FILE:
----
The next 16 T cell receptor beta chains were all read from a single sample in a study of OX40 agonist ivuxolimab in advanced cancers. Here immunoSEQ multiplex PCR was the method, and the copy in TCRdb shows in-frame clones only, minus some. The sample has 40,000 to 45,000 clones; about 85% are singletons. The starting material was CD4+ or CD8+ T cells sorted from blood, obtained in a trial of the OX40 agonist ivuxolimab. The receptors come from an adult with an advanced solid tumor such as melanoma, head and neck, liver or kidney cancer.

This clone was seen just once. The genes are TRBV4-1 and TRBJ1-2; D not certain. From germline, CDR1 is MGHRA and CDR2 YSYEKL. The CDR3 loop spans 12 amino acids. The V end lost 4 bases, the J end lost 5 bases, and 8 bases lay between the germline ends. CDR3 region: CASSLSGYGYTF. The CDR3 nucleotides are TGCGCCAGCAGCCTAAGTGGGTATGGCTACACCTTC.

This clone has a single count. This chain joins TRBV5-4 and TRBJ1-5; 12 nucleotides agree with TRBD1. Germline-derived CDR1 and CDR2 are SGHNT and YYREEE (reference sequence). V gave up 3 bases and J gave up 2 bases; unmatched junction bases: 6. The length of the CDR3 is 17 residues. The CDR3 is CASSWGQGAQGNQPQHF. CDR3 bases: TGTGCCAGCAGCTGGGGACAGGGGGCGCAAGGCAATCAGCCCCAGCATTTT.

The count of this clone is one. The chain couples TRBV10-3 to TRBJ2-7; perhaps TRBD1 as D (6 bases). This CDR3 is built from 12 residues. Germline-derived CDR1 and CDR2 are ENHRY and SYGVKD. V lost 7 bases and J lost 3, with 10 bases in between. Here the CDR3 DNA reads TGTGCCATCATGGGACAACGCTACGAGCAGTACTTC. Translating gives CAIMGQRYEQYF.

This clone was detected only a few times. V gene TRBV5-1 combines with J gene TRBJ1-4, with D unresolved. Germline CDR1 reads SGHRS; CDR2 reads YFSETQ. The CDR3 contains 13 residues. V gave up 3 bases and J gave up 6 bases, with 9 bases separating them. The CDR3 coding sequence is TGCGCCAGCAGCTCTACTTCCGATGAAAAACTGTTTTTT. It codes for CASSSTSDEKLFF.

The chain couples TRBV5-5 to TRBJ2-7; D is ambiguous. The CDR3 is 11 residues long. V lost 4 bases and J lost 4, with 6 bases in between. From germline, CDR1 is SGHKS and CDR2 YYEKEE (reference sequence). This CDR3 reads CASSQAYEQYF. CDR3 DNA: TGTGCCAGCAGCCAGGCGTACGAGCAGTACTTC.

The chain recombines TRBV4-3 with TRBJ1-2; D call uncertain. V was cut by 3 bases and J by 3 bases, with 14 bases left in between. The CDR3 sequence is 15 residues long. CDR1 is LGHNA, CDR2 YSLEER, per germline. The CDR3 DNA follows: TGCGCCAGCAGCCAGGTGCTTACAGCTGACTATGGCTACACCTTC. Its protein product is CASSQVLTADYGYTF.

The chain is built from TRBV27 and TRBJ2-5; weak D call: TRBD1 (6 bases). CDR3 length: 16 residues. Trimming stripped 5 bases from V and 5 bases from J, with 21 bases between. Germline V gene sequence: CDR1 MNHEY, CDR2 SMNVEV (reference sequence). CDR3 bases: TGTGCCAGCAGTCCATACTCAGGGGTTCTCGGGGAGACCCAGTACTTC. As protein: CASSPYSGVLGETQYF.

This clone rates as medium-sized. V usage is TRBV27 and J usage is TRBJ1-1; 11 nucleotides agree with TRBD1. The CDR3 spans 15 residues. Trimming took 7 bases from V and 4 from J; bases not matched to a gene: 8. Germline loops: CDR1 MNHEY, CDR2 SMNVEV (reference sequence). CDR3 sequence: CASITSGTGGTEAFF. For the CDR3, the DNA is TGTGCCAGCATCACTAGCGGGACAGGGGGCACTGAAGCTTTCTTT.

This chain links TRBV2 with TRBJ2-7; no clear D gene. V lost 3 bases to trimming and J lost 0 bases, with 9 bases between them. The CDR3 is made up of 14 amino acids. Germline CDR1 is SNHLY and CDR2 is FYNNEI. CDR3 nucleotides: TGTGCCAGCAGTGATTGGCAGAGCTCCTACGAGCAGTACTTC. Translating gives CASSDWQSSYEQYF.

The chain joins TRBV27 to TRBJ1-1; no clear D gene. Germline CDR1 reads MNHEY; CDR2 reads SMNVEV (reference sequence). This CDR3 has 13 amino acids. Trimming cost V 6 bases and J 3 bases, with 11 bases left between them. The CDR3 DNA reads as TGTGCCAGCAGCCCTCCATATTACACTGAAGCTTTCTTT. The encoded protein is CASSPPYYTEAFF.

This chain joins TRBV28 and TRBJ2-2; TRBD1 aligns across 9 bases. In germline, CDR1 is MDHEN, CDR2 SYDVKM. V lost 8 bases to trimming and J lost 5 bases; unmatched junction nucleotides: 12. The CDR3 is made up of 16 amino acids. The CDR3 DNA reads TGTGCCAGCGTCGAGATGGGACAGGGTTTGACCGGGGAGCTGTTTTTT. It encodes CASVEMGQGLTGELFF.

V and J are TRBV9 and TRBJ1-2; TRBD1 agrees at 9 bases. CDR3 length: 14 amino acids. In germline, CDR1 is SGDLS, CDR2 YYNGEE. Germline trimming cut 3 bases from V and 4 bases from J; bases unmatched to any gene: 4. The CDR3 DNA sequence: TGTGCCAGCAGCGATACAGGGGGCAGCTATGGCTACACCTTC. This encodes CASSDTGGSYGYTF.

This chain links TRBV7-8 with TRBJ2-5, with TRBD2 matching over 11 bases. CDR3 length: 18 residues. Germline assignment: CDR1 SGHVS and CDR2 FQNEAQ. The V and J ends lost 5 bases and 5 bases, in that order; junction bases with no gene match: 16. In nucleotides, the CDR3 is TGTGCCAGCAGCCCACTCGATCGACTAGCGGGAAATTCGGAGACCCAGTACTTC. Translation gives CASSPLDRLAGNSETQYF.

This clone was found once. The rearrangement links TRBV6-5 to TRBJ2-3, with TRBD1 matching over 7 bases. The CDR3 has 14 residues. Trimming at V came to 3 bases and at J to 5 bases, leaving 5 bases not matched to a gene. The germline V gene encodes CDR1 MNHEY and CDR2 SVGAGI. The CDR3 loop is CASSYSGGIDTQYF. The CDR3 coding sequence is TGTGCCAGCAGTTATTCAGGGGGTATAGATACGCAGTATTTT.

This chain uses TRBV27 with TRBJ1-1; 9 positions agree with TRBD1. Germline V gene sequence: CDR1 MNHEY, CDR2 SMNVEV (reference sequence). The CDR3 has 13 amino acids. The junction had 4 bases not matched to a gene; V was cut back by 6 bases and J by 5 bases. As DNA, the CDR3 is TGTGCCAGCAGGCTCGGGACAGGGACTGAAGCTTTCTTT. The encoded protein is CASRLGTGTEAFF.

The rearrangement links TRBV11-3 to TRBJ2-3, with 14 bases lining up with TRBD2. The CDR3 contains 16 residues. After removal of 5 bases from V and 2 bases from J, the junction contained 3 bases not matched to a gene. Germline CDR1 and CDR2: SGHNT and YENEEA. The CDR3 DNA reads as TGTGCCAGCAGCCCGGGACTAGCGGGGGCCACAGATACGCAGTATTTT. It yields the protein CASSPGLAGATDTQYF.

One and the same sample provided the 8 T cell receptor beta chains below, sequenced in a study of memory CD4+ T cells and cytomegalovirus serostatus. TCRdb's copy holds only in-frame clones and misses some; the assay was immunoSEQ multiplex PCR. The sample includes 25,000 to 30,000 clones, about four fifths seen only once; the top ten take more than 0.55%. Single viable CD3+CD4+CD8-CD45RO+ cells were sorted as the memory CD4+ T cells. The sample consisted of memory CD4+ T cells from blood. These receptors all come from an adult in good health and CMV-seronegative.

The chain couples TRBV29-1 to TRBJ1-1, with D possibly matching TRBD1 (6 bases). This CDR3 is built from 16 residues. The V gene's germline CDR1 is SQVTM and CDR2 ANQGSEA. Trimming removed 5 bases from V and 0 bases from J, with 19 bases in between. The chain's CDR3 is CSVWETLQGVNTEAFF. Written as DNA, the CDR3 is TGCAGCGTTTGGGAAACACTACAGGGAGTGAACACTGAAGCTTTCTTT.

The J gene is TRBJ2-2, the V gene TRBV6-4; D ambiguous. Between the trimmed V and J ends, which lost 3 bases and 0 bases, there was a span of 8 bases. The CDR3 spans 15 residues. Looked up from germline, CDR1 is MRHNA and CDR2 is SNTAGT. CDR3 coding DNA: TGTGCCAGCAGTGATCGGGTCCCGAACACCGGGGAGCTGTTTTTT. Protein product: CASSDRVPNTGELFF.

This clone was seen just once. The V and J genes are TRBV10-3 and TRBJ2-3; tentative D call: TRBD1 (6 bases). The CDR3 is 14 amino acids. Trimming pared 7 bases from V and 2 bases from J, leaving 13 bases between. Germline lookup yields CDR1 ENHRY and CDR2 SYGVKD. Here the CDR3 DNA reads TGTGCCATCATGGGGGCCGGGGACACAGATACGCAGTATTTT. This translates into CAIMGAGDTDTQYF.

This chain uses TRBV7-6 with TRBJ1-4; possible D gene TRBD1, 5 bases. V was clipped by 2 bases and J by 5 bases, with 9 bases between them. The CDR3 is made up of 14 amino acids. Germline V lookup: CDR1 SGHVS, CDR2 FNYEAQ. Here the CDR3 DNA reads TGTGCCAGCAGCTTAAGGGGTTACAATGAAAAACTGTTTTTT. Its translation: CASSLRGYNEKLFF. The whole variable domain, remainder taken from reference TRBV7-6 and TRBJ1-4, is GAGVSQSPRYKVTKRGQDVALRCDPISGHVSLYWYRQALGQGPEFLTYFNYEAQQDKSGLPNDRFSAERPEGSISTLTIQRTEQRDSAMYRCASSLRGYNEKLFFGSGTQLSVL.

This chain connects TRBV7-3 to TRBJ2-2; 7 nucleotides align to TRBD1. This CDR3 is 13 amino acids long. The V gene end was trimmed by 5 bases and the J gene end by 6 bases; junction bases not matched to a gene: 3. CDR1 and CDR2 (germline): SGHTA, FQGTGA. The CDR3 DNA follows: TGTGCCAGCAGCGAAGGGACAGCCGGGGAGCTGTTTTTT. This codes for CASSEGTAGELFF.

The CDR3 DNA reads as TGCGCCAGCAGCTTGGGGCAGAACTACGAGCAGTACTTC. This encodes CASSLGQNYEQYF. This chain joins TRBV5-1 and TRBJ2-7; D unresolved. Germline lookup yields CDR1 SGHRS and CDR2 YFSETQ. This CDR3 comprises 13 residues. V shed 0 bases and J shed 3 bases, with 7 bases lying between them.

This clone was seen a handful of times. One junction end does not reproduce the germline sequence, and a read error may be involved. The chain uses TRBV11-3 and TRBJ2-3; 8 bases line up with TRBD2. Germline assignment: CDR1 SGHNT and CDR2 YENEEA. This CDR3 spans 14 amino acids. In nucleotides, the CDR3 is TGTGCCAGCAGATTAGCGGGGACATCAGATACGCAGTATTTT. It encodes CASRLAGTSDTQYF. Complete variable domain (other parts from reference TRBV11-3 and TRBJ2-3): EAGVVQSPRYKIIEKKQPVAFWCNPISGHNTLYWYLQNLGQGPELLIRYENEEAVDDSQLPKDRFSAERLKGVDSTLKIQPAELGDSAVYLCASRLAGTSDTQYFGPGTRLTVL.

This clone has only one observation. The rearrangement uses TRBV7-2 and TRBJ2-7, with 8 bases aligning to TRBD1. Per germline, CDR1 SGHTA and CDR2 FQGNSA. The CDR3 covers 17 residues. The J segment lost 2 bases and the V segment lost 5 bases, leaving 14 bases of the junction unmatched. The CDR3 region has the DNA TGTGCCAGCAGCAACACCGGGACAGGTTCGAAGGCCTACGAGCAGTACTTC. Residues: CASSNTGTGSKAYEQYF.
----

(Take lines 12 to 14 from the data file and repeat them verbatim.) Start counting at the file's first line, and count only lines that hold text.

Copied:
This chain joins TRBV28 and TRBJ2-2; TRBD1 aligns across 9 bases. In germline, CDR1 is MDHEN, CDR2 SYDVKM. V lost 8 bases to trimming and J lost 5 bases; unmatched junction nucleotides: 12. The CDR3 is made up of 16 amino acids. The CDR3 DNA reads TGTGCCAGCGTCGAGATGGGACAGGGTTTGACCGGGGAGCTGTTTTTT. It encodes CASVEMGQGLTGELFF.

V and J are TRBV9 and TRBJ1-2; TRBD1 agrees at 9 bases. CDR3 length: 14 amino acids. In germline, CDR1 is SGDLS, CDR2 YYNGEE. Germline trimming cut 3 bases from V and 4 bases from J; bases unmatched to any gene: 4. The CDR3 DNA sequence: TGTGCCAGCAGCGATACAGGGGGCAGCTATGGCTACACCTTC. This encodes CASSDTGGSYGYTF.

This chain links TRBV7-8 with TRBJ2-5, with TRBD2 matching over 11 bases. CDR3 length: 18 residues. Germline assignment: CDR1 SGHVS and CDR2 FQNEAQ. The V and J ends lost 5 bases and 5 bases, in that order; junction bases with no gene match: 16. In nucleotides, the CDR3 is TGTGCCAGCAGCCCACTCGATCGACTAGCGGGAAATTCGGAGACCCAGTACTTC. Translation gives CASSPLDRLAGNSETQYF.